Sunday, June 1, 2014

High Sierra (1941) **

Poster - High Sierra_02

For those unfamiliar with Humphrey Bogart’s first twelve years in the world of cinema, where he played countless supporting and ancillary roles, it’s probably surprising to read the above movie poster and see that Ida Lupino was awarded top-billing in High Sierra (1941).  It might be even more perplexing to learn that director Raoul Walsh didn’t want Bogart to have the lead role but wanted George Raft to play Roy Earle. The adapted screenplay, penned by Bogart’s friend John Huston, from the W.R. Burnett novel of the same name, was just the vehicle Bogart was looking for to step out as a legitimate leading man. And, so he first went about persuading Raft to turn down the part and then convincing Walsh to give him a chance.  The rest is Hollywood history, as the film was a success and both Bogart and his buddy, Huston, would go on later that year to make the first of their six films together, the iconic The Maltese Falcon (1941)—coincidentally, in yet another role that Raft passed on. 

imagesRoy Earle (Bogart) is an old timer (although Bogart was just past 40 when the film was made) who finds himself paroled by friends with reach who want him to lead a caper at a resort town along Mt. Whitney in the Sierra Nevada Mountains.  A nature lover at heart, Roy just wants to pull one more big-time score and settle down on a farm. The problem is he’s a dying breed—most of the guys he came up with are either dead or in Alcatraz—and he has to work with young punks, or in his words, “Jitterbugs”. And so he winds up saddled with Babe (Alan Curtis) and Red (Arthur Kennedy), two idiots who are constantly fighting over dancehall girl, Marie (Lupino), and a weak-willed dandy of a man as his inside man (Cornel Wilde).  With a crew like this, what could go wrong?

I expect the main reason that High Sierra made it into the 1001 Book is because it was Bogart’s breakthrough role, but the film also created a new character type, the existential gangster. The character of Roy is rather developed for your usual hard-boiled gangster type.  As mentioned above, he’s an admirer of nature, but he also has a soft spot for the disadvantaged, as evidenced by his friendship with an Ohio family who he meets on the road to California.  He not onAnnex - Bogart, Humphrey (High Sierra)_07ly pays to have their car fixed, but he also pays to have the granddaughter’s, Velma (Joan Leslie), clubfoot fixed.  Granted, he has eyes for Velma, but he’s attracted to her perceived decency more than anything.  This decency, of course, is illusory and he eventually realizes that sometimes cheap things (Lupino) are more reliable and valuable than fresh new things.  Of course, none of this matters in the end, because Roy isn’t bound for a happy ending anyway (not with the Hays Code in effect), which leads to his last stand in the crags of Mount Whitney.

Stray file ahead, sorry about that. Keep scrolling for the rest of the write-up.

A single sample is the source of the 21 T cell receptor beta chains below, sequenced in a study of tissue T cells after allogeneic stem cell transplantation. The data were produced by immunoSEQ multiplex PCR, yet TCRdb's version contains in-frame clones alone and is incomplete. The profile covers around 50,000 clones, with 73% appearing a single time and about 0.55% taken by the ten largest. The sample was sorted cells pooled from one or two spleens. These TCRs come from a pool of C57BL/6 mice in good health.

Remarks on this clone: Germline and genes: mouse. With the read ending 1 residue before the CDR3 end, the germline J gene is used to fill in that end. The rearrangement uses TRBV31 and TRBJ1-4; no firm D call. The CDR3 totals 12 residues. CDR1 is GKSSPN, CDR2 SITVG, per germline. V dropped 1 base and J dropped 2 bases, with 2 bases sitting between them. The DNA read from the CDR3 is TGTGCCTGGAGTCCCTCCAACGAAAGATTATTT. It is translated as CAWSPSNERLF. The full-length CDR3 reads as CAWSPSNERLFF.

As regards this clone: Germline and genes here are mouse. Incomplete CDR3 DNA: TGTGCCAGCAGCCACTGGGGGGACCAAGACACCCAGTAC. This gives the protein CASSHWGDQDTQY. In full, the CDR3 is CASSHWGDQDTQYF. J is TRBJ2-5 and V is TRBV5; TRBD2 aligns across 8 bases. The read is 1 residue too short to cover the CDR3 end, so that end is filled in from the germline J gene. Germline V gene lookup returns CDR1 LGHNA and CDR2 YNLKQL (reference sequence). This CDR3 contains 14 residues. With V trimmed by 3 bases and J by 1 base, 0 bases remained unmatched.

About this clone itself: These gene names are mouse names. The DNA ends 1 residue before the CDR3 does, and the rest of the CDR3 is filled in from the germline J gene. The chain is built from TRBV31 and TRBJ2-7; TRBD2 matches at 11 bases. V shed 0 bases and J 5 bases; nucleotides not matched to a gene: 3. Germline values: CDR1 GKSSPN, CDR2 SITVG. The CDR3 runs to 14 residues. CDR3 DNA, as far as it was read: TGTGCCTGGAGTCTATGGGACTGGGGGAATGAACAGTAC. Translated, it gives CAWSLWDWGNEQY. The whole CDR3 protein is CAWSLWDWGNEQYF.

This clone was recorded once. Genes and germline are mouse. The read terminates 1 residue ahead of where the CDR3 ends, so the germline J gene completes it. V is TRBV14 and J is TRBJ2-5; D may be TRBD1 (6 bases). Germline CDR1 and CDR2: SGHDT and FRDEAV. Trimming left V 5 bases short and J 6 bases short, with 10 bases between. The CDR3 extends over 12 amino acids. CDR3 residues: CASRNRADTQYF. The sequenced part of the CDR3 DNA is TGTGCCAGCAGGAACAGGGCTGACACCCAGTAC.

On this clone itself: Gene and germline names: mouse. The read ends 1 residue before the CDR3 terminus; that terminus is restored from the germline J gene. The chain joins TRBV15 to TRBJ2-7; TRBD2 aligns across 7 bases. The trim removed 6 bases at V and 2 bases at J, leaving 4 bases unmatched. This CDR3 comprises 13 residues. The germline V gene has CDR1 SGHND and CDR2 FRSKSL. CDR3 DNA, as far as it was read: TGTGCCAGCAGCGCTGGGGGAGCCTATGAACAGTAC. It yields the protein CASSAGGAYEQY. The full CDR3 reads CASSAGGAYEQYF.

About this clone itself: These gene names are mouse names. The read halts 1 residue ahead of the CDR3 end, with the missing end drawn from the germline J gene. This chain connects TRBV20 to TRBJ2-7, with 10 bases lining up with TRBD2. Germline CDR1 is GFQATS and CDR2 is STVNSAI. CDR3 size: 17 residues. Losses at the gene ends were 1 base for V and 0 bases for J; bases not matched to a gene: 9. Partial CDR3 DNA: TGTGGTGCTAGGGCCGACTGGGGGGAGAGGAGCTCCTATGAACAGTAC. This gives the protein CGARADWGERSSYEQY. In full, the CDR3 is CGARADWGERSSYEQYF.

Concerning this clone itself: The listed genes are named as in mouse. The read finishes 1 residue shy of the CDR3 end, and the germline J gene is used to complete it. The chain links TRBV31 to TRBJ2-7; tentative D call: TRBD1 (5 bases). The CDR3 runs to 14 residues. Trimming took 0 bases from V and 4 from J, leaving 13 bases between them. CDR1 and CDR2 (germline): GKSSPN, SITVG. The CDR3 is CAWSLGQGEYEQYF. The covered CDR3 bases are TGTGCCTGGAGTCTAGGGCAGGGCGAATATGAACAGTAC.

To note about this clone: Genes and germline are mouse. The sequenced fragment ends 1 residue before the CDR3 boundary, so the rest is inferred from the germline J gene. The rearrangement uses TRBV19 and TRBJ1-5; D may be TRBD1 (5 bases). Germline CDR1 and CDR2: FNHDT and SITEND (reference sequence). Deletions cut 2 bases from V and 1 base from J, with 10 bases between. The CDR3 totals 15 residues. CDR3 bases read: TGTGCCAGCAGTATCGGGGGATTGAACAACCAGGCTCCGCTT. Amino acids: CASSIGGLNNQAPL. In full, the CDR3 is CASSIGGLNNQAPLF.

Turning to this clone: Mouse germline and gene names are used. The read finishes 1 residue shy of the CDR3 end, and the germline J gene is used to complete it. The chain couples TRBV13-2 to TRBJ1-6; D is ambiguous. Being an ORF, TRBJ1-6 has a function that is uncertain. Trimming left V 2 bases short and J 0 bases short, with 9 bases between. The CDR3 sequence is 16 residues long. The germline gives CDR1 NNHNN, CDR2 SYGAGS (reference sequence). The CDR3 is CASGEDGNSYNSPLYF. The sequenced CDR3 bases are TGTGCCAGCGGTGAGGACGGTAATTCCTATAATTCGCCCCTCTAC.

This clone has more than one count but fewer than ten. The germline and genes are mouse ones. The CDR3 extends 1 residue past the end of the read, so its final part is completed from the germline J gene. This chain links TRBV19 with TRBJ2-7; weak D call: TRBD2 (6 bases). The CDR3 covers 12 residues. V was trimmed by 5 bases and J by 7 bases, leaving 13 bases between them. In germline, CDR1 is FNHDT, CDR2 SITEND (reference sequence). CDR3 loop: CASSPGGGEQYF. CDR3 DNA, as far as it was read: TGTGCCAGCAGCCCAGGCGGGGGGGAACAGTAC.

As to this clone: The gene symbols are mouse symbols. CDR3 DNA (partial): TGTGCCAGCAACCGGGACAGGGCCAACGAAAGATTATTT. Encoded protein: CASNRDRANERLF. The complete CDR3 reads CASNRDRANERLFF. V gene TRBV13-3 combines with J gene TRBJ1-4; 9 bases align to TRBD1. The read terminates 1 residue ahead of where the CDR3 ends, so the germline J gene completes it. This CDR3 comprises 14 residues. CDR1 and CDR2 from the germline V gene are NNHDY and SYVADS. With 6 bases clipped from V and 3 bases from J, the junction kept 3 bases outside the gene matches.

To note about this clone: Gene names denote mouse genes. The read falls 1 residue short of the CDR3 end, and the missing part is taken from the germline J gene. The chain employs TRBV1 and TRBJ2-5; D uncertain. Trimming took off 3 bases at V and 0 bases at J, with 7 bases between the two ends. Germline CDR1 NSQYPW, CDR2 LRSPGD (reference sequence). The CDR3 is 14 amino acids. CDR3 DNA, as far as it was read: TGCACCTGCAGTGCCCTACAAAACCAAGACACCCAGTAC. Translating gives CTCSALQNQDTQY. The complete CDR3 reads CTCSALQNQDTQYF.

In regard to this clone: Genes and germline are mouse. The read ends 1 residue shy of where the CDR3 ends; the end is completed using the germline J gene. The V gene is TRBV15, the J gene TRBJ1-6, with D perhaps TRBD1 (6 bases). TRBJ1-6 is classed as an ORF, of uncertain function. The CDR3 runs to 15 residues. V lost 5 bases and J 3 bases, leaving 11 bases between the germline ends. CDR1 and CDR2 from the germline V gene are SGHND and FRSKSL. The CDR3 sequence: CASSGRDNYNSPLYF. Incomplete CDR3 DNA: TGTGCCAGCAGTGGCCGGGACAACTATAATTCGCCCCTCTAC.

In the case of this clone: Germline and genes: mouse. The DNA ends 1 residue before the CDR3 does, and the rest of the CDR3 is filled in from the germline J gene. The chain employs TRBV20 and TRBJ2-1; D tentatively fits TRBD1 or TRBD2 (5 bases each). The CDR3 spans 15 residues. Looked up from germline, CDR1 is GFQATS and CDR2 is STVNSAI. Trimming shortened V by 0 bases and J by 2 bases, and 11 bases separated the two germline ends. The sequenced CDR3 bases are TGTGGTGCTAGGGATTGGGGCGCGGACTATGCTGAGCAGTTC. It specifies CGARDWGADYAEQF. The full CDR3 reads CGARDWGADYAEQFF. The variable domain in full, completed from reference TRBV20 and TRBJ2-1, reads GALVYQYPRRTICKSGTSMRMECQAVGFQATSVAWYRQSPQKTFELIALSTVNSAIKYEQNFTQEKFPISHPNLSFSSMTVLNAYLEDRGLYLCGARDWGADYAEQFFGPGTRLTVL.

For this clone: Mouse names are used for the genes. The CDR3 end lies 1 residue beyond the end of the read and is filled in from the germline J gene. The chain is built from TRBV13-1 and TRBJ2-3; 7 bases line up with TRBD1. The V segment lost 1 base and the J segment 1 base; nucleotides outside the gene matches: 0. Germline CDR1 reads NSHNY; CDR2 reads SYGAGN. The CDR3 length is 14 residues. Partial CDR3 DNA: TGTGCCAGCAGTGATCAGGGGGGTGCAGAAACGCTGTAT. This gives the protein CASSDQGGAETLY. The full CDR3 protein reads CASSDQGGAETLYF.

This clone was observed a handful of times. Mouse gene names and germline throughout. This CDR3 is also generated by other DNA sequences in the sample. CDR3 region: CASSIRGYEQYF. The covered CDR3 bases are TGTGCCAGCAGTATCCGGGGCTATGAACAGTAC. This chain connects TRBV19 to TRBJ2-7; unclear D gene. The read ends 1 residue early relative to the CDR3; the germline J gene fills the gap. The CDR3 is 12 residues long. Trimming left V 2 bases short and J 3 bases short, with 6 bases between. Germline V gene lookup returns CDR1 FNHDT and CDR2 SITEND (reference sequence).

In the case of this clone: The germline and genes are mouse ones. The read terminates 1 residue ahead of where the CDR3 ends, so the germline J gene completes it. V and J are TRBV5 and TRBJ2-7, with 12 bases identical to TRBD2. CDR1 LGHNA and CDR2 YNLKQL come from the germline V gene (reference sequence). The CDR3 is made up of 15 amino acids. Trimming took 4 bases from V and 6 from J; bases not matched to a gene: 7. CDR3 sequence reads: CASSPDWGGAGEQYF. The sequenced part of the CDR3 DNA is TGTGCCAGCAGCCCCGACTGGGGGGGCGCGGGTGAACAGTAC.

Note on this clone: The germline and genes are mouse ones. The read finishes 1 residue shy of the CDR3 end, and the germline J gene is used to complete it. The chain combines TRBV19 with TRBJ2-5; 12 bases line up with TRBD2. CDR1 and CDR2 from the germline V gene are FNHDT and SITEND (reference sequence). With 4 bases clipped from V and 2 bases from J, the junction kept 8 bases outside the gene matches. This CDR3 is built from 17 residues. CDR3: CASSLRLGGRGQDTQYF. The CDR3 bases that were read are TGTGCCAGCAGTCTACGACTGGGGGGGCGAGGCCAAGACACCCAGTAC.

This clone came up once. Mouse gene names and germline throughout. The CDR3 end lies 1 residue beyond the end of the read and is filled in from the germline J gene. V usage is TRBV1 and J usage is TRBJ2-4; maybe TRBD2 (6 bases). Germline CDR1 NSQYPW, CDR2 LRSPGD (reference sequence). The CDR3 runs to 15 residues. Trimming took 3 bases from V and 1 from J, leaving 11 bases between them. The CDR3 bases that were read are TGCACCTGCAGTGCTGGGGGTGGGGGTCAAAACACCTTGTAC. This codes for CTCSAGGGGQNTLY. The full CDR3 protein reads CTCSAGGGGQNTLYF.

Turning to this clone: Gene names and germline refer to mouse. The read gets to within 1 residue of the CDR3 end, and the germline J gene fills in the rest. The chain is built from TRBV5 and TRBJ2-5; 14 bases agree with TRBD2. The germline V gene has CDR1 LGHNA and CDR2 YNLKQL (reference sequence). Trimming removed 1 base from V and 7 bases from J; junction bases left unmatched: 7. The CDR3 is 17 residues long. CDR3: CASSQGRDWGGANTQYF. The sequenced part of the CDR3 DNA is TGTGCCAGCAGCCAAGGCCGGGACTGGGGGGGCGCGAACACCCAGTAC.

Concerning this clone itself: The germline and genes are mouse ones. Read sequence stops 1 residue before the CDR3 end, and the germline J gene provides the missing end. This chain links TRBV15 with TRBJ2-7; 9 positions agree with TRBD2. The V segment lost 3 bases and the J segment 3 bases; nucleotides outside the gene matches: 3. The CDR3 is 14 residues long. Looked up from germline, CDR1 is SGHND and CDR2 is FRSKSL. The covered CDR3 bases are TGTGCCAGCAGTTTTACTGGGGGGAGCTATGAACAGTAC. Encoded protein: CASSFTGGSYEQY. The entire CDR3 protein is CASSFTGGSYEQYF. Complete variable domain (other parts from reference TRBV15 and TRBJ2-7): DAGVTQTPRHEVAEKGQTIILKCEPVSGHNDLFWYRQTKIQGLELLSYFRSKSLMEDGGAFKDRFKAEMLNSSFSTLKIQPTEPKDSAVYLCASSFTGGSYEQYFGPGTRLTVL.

For me, High Sierra suffers from being too top heavy.  What I mean by this is that other than Lupino and Bogart, the rest of the cast is forgettable, sans one small appearance by Donald McBride as Big Mac. This problem would have been avoided had Huston been the director and not the screenwriter, as he knew how to put a strong supporting cast together, something, in my opinion, that Walsh was never very good at.  It doesn’t help that probably the most important supporting role, Velma, was either incorrectly played by Leslie or misdirected by Walshimages (1).  Velma’s transformation from an innocent “cripple” to a care-free party girl is probably the most unbelievable thing about High Sierra, and that’s including the bit where Pard the dog could navigate the rocky hillside of the mountain to find Roy by only hearing his voice once. 

The other thing that I don’t like about High Sierra is the ending—specifically the last ten minutes of it. The idea that any seasoned gangster would not fill his gas tank up and have enough money in his pocket for another tank before setting out to collect $30,000 is just ridiculous.  Then, you add the fact that he would lead a chase through the mountains, for what seems like forever, round and round we go, and then set up behind rocks for his last showdown only to be lured out by a barking dog is beyond ridiculous.  As such, the film ends on a sour note and leaves a bad taste in my mouth.


  1. Excellent review Kim. You are absolutely right about the ending. It looks forced as if this was not Hustons's first choice, but something he had to come up with to comply with the code. For an experienced guy like Roy this just does not happen.
    What I liked in this movie was exactly that Roy is a more complex character than your standard gangster. The interlude with Velma (since Farewell My Lovely I have a problem with than name) I think is to show that looks decieve. Roy is a crook but a decent fellow while Velma (and her family) looks like a decent girl, but actually lack integrety.
    Roy was a gangster I hoped would somehow pull through.

    1. Thanks, TS. Unfortunately, the Hays Code made it where a guy like Roy could never pull through.